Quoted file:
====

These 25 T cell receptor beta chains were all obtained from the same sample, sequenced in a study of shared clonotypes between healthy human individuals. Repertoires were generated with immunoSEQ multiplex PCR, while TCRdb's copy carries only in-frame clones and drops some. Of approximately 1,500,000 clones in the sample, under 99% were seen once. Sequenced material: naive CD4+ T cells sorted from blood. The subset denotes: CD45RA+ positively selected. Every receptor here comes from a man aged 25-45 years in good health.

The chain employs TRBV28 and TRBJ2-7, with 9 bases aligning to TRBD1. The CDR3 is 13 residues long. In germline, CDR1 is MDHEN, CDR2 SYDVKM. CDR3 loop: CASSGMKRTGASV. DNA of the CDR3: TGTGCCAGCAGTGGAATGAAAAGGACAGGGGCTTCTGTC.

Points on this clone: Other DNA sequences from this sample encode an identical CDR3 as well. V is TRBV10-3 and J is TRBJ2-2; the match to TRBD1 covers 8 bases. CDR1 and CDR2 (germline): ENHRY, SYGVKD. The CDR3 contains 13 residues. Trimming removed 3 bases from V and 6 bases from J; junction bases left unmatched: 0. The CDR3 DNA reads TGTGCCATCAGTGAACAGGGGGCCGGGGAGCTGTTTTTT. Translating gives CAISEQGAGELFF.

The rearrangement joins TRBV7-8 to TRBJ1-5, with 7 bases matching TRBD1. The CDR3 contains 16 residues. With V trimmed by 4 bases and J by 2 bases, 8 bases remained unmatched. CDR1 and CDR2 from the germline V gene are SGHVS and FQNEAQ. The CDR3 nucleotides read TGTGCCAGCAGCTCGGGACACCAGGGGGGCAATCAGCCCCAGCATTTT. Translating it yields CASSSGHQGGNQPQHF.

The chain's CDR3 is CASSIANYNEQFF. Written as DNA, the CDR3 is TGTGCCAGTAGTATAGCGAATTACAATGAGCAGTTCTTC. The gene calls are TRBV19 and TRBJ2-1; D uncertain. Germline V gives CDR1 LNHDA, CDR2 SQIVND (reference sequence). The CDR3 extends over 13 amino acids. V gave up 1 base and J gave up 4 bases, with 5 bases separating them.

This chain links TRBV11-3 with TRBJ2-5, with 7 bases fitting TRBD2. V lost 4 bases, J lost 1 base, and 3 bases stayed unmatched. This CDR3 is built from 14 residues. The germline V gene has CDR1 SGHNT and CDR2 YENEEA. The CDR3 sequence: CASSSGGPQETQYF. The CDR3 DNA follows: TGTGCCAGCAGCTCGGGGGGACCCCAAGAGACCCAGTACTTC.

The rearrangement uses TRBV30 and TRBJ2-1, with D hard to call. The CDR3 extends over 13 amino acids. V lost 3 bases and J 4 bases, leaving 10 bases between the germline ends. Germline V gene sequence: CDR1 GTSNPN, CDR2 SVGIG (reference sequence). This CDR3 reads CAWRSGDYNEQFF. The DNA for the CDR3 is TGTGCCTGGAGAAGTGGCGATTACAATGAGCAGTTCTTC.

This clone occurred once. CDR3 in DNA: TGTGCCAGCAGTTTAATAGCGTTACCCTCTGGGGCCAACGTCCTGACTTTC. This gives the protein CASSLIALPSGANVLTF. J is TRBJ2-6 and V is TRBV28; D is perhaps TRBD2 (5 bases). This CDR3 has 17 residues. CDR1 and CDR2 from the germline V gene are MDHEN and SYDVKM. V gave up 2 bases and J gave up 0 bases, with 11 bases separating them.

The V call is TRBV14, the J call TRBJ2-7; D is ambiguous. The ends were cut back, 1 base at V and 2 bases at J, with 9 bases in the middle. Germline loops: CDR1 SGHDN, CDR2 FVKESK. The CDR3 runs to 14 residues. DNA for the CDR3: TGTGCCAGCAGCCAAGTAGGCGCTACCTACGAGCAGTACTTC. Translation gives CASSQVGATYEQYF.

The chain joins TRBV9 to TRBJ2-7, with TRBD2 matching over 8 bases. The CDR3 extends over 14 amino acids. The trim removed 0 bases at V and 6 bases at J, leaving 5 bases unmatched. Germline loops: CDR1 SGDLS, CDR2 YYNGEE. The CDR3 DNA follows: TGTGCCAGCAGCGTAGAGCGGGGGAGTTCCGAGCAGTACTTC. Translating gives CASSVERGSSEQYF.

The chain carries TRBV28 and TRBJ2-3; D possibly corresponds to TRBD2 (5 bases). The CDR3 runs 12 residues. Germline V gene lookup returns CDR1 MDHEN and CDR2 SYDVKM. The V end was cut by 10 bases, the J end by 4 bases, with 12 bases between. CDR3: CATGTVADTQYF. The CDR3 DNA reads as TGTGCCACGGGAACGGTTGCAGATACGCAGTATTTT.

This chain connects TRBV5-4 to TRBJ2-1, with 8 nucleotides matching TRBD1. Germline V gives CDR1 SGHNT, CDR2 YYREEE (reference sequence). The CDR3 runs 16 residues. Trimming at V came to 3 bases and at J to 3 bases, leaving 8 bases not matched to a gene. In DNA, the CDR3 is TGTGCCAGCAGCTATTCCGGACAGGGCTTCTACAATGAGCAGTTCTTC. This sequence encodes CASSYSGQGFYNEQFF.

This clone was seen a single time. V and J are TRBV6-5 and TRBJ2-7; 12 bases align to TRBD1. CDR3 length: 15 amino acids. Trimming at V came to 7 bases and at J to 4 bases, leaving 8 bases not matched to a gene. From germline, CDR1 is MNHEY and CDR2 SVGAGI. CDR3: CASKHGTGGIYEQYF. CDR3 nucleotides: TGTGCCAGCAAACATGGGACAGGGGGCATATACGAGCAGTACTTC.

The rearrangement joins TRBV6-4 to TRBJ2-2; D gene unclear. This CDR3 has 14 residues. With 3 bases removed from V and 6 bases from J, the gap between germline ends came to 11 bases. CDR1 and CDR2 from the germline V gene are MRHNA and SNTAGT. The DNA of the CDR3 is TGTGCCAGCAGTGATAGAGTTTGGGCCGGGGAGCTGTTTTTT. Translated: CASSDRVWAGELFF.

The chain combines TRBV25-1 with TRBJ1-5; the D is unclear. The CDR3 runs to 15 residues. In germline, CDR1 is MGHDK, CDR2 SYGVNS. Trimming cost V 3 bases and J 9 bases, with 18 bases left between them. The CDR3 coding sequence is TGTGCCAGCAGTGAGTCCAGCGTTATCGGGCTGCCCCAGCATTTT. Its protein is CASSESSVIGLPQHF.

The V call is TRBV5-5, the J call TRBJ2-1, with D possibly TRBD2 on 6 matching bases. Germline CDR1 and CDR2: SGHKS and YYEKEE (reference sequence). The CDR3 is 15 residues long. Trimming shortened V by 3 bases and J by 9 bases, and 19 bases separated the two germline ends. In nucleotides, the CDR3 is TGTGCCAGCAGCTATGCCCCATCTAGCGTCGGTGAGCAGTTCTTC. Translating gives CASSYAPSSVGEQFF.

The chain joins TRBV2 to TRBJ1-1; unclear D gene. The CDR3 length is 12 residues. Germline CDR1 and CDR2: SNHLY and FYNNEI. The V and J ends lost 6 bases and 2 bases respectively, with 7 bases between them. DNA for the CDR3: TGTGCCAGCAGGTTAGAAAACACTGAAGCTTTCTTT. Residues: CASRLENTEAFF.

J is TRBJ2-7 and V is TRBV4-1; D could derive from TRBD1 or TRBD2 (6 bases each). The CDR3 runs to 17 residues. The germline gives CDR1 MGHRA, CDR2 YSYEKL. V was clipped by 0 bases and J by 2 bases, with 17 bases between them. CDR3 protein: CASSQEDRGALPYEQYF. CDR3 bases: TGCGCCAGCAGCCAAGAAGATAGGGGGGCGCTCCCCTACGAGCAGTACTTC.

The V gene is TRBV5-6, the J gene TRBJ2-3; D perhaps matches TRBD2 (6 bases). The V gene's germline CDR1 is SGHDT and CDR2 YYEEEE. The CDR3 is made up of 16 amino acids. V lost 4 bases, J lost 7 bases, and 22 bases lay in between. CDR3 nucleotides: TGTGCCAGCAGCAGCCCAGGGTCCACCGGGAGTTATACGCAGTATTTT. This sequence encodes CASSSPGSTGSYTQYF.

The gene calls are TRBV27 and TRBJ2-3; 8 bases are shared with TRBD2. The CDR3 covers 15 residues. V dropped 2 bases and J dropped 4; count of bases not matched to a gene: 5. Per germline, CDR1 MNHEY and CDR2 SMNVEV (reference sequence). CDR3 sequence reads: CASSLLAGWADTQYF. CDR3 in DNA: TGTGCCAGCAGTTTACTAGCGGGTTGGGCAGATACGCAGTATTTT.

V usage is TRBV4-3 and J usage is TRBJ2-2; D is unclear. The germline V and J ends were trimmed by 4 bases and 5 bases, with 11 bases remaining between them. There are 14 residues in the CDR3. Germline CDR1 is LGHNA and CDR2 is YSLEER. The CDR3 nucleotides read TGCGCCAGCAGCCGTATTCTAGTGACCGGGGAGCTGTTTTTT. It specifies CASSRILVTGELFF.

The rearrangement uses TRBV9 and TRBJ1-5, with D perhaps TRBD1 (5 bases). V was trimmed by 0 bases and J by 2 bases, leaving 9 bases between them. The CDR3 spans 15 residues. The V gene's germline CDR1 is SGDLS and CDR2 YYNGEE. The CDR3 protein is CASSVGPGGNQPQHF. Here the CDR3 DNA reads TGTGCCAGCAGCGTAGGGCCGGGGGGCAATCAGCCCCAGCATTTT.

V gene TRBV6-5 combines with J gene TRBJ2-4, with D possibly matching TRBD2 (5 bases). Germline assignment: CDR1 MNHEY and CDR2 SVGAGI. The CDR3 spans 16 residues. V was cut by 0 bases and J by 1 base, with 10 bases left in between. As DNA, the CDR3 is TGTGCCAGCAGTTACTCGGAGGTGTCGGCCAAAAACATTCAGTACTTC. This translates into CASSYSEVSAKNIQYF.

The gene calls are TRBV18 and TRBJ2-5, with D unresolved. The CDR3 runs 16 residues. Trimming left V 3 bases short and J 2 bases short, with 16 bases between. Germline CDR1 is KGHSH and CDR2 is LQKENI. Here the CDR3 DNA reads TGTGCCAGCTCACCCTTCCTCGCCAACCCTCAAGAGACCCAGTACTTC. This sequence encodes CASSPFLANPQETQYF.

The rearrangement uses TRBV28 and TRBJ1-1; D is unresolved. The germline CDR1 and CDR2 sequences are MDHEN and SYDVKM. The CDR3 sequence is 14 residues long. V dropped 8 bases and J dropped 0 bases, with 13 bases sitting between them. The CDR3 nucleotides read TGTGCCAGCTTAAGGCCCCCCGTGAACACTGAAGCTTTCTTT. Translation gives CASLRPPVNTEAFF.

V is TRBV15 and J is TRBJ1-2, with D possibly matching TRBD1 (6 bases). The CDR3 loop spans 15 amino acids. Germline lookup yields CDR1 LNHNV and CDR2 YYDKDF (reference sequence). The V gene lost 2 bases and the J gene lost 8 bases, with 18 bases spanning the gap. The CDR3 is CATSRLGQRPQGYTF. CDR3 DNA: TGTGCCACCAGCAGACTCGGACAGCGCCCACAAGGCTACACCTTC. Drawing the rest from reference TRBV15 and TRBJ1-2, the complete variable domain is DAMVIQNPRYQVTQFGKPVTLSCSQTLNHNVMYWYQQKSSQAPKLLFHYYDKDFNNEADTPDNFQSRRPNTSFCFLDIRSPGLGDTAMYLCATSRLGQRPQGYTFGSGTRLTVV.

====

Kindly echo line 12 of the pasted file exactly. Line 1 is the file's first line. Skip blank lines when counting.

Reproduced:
This chain connects TRBV5-4 to TRBJ2-1, with 8 nucleotides matching TRBD1. Germline V gives CDR1 SGHNT, CDR2 YYREEE (reference sequence). The CDR3 runs 16 residues. Trimming at V came to 3 bases and at J to 3 bases, leaving 8 bases not matched to a gene. In DNA, the CDR3 is TGTGCCAGCAGCTATTCCGGACAGGGCTTCTACAATGAGCAGTTCTTC. This sequence encodes CASSYSGQGFYNEQFF.